Effects of Alcohol on Mental Health

Effects of Alcohol on Mental Health

Written by Elise Calavetta- Co-owner, High Vibes Drinks.

 

“You cannot find peace by avoiding life” – Virginia Woolf

For Mental Health awareness month, I think it is important to explore the relationship between alcohol and mental health. I am a massive advocate for positive mental health, not only have I done research into this topic, but I am someone who has lived experience with mental health (and continue to do so).

 Did you know that over 500,000 Australians will experience depression and substance abuse at the same time, at some point in their life. [1]

Some people may drink alcohol to relax or to help cope with daily stresses and emotions. Many people use it as a common coping strategy when faced with mental unwellness. It has been estimated that 30 – 50% of people with an alcohol (and/or other drug issues) also have a mental health condition.[2]

However, it is important to remember that alcohol is not an effective coping solution. Alcohol is classified as a depressant drug that is known to cause anxiety and increase stress.[3] Alcohol can negatively affect thoughts, feelings, and actions, and contribute to the development of, or worsen, existing mental health issues over time.

 

Alcohol and the brain

To understand how alcohol affects our mental wellness we need to explore how alcohol disrupts the delicate balance of chemicals in our brain. Alcohol has been proven to;

  • Deregulate the brains dopamine levels (happiness feeling).[4] Your brain can only produce a certain amount of dopamine, so the increase in dopamine you experience when drinking is actually depleting your brains reserves that you need for later use. This is why the days following drinking you might experience increased feeling of sadness, as the brain attempts to restore balance.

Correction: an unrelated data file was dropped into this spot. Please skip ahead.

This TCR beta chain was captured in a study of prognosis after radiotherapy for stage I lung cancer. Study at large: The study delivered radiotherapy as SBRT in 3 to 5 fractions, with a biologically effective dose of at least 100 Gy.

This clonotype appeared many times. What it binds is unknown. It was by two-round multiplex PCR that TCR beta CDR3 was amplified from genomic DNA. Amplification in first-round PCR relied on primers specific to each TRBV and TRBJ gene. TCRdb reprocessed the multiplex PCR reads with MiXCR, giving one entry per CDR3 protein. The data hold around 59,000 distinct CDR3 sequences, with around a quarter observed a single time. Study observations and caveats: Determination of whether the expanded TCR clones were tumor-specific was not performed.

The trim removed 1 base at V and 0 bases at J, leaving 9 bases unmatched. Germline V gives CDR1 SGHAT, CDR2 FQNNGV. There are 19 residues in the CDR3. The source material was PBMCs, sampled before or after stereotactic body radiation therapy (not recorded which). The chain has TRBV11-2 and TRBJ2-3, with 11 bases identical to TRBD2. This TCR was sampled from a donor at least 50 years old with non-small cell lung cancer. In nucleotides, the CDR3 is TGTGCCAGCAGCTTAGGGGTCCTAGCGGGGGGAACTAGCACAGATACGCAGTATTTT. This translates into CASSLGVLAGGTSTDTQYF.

• Slows down the central nervous system[5]. The central nervous system controls your thoughts and how your brain talks to your body, thus affecting the way you think, feel, and behave.
  • Sedates /slows the brains neurotransmitters (chemicals that transmit signals between the brain cells)[6]. Alcohol has been proven to, slow / slur speech, dimmish reaction time and slow your physical movements.
  • Your natural ability to reason, think critically and regulate your emotions is diminished.[7] You might experience crying episodes or fits of rage with no real obvious trigger.
  • Limits the brains ability to consolidate memory. Alcohol can temporarily block the transfer of memories from short-term to long-term storage[8].

 

Alcohol and mental wellness

Our mental health is affected by many factors, including alcohol[9]. So, while it might seem like a glass of wine or a beer after a stressful or difficult day helps you to relax, alcohol actually depletes the chemicals in your brain that naturally help you cope. As a result, you can be left feeling even more stressed, anxious, or depressed, and then feel the need for more alcohol to help you cope with these overwhelming feelings. It can be a never ending, self-perpetuating and very dangerous cycle.

Quality sleep is critical to positive mental health and wellbeing,[10] despite this, many people report using alcohol to help them sleep[11]. While alcohol may help induce sleep, you are likely to experience more sleep disturbances during the night, which means your body never gets the deep restorative sleep it needs to be mentally well.